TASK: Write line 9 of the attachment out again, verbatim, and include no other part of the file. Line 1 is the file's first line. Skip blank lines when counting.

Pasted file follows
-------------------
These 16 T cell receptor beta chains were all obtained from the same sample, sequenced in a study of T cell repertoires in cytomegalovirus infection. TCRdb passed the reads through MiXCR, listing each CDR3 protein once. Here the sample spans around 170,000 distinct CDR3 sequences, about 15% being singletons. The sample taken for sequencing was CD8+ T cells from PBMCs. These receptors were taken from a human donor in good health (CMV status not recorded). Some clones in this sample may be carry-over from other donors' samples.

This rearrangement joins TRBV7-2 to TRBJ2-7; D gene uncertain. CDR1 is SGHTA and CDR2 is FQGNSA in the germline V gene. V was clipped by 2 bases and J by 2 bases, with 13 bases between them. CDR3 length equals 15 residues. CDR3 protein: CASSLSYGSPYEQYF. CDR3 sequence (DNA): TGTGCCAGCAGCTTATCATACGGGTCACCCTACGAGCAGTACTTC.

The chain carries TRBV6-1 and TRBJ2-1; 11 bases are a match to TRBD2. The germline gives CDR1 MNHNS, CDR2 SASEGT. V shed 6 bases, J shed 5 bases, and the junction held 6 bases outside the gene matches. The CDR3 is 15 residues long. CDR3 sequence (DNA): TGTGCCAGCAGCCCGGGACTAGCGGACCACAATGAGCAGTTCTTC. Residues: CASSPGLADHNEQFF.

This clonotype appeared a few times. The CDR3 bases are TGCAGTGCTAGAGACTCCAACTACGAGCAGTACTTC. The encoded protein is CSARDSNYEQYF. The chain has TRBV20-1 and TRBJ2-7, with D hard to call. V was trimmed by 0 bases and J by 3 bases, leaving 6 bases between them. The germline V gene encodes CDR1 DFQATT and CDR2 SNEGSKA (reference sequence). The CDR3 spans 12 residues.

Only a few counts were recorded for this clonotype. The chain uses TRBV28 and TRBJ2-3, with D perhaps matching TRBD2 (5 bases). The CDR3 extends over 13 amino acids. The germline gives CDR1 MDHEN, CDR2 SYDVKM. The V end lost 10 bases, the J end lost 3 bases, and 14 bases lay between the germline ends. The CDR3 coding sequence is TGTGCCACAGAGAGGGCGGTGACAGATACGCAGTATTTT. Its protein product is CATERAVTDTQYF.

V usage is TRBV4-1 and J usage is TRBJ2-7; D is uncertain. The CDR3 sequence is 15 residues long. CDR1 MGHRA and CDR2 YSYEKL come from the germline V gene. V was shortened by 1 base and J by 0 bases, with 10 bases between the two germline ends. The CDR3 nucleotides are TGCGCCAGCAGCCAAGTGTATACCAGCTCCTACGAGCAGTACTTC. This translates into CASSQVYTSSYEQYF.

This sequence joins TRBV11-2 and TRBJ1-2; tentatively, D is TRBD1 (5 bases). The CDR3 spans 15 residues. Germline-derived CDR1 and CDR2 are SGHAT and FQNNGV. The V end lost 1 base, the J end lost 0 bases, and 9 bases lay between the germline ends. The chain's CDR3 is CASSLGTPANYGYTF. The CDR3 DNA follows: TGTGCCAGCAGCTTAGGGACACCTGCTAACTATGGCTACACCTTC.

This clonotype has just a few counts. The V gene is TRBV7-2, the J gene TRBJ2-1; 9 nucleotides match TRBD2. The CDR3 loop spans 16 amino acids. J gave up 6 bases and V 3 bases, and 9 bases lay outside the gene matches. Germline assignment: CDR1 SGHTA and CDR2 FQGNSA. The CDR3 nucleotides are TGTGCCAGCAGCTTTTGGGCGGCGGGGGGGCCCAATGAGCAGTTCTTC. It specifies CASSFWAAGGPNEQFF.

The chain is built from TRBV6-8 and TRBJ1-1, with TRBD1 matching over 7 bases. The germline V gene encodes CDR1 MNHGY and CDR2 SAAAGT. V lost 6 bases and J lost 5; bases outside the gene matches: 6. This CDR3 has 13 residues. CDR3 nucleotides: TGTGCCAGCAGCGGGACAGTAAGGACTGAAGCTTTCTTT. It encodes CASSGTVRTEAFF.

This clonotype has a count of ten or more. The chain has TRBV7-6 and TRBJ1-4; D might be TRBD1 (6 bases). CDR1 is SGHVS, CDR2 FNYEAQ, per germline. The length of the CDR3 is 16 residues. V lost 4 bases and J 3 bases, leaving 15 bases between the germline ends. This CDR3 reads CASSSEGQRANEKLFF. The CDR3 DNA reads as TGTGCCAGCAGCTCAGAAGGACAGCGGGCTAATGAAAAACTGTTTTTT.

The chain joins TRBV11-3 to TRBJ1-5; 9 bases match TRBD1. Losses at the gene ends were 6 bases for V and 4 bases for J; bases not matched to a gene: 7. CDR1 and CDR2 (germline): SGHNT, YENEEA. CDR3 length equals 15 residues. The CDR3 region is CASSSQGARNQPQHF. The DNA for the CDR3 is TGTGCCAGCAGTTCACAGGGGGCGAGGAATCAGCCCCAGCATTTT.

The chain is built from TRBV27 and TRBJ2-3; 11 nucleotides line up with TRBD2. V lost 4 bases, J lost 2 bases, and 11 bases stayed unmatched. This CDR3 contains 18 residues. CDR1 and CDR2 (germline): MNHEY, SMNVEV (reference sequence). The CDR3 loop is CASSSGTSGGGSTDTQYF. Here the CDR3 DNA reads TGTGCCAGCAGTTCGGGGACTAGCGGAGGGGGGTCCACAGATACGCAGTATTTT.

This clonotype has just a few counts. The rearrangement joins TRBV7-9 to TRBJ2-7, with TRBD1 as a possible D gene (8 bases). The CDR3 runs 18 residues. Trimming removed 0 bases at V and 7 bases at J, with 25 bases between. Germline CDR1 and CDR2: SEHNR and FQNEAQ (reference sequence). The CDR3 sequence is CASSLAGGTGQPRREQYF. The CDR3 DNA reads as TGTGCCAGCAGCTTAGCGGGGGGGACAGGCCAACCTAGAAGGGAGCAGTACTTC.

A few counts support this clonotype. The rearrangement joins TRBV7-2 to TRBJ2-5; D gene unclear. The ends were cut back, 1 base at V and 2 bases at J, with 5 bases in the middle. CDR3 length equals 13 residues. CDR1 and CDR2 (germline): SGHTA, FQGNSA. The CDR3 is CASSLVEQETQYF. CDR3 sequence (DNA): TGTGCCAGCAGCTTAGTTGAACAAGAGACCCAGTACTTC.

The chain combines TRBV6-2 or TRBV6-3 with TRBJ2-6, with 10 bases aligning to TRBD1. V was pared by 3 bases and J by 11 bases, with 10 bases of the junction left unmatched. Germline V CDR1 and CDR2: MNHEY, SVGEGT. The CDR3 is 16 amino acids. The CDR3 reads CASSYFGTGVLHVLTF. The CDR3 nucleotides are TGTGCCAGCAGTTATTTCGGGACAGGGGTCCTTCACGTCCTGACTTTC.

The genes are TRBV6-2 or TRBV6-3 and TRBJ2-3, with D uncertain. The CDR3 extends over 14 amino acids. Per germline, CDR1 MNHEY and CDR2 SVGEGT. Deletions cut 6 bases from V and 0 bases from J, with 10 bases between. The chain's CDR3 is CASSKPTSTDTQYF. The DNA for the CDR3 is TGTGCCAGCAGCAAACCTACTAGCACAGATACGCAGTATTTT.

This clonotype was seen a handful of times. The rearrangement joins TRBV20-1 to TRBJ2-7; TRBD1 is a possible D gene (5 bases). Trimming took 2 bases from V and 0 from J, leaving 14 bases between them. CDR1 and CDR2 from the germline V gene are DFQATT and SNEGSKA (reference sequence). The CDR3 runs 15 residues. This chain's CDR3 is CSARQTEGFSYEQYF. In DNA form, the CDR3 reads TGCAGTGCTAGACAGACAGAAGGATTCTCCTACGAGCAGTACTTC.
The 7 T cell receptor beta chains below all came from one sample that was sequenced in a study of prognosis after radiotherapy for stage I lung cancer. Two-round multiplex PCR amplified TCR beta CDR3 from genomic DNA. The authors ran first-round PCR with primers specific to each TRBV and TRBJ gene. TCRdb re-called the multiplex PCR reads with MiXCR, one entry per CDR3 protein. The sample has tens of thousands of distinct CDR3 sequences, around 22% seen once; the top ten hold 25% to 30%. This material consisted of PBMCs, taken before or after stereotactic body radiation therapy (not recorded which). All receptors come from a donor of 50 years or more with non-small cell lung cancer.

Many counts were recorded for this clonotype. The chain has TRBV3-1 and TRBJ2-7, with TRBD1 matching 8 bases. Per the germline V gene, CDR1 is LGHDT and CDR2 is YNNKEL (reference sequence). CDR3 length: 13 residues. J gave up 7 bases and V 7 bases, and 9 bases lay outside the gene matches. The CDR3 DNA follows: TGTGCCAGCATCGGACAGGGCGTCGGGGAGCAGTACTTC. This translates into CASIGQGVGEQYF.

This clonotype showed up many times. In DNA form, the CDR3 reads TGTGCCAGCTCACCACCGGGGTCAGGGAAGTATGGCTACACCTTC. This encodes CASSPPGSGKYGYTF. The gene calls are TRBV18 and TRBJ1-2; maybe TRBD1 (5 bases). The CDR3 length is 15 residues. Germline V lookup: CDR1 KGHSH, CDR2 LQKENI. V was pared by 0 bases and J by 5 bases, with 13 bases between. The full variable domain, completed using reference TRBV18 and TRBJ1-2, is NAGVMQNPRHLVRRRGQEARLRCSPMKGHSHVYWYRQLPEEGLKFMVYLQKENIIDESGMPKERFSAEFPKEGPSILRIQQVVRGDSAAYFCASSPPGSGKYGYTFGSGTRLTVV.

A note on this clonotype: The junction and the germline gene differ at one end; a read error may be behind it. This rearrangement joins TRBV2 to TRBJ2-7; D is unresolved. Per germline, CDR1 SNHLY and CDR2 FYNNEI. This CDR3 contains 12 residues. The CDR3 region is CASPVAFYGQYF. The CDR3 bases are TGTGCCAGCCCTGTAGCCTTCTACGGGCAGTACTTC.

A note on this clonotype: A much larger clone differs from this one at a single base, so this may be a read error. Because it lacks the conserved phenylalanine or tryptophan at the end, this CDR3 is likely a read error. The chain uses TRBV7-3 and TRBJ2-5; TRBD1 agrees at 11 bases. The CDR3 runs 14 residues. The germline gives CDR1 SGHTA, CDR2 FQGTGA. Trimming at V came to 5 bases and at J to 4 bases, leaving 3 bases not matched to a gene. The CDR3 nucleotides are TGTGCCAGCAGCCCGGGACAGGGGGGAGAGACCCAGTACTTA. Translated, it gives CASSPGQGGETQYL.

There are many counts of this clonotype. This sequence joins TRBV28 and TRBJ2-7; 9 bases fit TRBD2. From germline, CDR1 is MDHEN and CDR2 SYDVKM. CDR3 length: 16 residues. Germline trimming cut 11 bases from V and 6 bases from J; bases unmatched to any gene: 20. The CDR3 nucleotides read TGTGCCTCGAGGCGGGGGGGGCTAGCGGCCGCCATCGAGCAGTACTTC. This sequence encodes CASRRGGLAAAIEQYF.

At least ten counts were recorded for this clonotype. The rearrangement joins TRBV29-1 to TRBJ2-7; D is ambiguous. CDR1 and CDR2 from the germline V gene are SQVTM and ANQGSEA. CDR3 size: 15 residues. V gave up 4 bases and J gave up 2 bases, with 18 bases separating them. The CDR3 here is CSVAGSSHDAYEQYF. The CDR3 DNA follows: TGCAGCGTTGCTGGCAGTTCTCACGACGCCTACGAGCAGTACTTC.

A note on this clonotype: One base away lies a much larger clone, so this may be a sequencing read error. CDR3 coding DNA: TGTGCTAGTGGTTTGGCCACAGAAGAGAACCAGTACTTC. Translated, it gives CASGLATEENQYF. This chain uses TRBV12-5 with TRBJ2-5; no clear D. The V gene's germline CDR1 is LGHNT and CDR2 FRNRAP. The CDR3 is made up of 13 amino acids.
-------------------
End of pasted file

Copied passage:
The chain is built from TRBV6-8 and TRBJ1-1, with TRBD1 matching over 7 bases. The germline V gene encodes CDR1 MNHGY and CDR2 SAAAGT. V lost 6 bases and J lost 5; bases outside the gene matches: 6. This CDR3 has 13 residues. CDR3 nucleotides: TGTGCCAGCAGCGGGACAGTAAGGACTGAAGCTTTCTTT. It encodes CASSGTVRTEAFF.